Husband of holdout Arias juror prosecuted by MartinezPosted: Updated:
PHOENIX (AP) -- Authorities were providing security Friday for the sole juror who voted to spare the life of convicted murderer Jodi Arias.
No threats had been reported against any of the 12 jurors, authorities said. However, the lone holdout on the death penalty had requested the security after her name was posted on social media.
Prosecutors also said they're examining whether the holdout disclosed that her husband had been prosecuted by the same county attorney who headed the case against Arias.
The 2013 trial of Arias became a global sensation with its revelations about her sexual relationship with the victim and that she had slit his throat so deeply that he was nearly decapitated.
She was convicted of murder but that jury deadlocked on her punishment.
Prosecutors say Arias killed Alexander as revenge because he wanted to date other women and was planning a trip to Mexico with his latest love interest.
The name of the holdout juror in the sentencing retrial was leaked through a Twitter account that also posted sympathetic comments about Arias' victim Travis Alexander. The juror could not be reached for comment.
Meanwhile, a pro-Arias website published names of 11 people it said were the jurors who voted to sentence Arias to death for the 2008 killing.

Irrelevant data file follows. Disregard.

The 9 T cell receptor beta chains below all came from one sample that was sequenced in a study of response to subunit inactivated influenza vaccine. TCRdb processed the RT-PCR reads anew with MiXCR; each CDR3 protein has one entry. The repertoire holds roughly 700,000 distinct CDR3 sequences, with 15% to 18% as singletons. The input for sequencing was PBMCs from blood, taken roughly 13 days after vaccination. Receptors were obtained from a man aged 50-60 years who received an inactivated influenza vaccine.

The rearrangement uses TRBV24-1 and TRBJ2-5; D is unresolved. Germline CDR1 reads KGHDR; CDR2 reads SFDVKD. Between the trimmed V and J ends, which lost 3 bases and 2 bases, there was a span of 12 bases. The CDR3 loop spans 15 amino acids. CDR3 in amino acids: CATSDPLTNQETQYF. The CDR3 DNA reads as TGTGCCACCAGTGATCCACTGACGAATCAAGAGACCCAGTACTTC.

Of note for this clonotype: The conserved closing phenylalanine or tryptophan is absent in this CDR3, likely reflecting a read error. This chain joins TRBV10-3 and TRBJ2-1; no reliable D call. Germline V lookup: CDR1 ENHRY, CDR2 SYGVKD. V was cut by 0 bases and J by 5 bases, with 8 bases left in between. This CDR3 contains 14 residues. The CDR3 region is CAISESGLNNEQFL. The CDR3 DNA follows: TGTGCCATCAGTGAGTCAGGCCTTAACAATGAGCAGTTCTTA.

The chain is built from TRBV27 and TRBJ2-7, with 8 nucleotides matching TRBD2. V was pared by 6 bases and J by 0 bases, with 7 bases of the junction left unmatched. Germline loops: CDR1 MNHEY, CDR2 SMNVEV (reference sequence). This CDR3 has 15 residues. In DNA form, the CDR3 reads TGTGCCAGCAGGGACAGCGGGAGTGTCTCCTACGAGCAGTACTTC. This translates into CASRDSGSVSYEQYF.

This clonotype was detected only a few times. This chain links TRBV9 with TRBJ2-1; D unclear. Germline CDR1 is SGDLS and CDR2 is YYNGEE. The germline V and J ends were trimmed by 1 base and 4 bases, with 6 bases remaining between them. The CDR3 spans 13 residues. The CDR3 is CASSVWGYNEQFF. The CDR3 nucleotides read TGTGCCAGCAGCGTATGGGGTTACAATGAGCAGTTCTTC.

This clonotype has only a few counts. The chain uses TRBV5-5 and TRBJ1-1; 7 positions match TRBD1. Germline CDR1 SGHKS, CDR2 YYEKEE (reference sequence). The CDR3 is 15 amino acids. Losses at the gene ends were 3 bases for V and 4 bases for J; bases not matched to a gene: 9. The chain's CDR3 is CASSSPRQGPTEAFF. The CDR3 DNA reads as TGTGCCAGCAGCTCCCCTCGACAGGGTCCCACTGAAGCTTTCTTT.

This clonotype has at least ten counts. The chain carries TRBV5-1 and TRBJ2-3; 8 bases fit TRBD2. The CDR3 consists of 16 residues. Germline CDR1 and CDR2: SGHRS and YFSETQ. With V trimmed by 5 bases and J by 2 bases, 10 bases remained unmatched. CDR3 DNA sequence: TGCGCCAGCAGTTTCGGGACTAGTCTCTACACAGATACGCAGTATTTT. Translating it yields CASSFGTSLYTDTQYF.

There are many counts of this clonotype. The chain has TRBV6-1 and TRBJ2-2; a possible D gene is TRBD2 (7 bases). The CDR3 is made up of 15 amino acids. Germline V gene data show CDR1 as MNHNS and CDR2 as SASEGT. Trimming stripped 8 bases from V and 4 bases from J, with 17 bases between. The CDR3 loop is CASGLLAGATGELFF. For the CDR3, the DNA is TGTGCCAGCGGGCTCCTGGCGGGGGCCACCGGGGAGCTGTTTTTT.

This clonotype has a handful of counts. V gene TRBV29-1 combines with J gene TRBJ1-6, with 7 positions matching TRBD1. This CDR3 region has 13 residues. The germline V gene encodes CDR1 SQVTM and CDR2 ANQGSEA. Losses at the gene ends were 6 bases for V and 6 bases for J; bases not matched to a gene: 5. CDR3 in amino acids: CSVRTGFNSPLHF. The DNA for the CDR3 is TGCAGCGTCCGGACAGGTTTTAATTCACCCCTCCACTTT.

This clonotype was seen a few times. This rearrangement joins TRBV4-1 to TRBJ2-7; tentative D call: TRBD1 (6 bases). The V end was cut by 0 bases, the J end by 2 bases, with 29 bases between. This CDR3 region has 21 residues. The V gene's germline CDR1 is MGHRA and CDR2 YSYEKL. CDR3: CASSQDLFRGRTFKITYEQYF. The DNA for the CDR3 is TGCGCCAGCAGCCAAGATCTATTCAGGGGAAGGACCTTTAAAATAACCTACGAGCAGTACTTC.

A mistrial was declared Thursday and a judge will sentence Arias on April 13 to life in prison or life with the possibility of parole after 25 years.
Arizona law prohibits the public release of juror names. It's unknown how the identities were leaked, but information appeared online after jurors who favored the death penalty expressed frustrations over the holdout.
Juror Emily Cova said she was relieved to hear that authorities were looking into the leak.
"I was a little nervous last night. But I'm feeling better now," said Cova, who agreed to be named.
Aaron Nash, a spokesman for the clerk of Maricopa County Superior Court, said no member of the clerk's staff reported being approached by anyone seeking the names of jurors.
"The office's primary concerns are the safety and privacy of these individuals who responded to this difficult and lengthy call to public service," Nash said in a statement.
Most of the jurors discussed their deliberations with the media on Thursday. However, the holdout hasn't publicly commented.
Her phone wasn't in service. She didn't return emails seeking comment. And no one answered the door when a reporter knocked on the door to her home Friday.
Officials at Maricopa County Superior Court didn't immediately return messages seeking comment.
Arias will remain in the Estrella Jail in west Phoenix as she testifies in a civil case. Further information on the matter wasn't immediately available.
Once her testimony is complete, Arias will be sent to prison.
She'll begin her sentence in a 12-by-7 foot cell in a maximum-security unit at the Perryville prison for women, located 30 miles west of downtown Phoenix. If prison officials deem her behavior good over time, she could be moved to a medium security unit.
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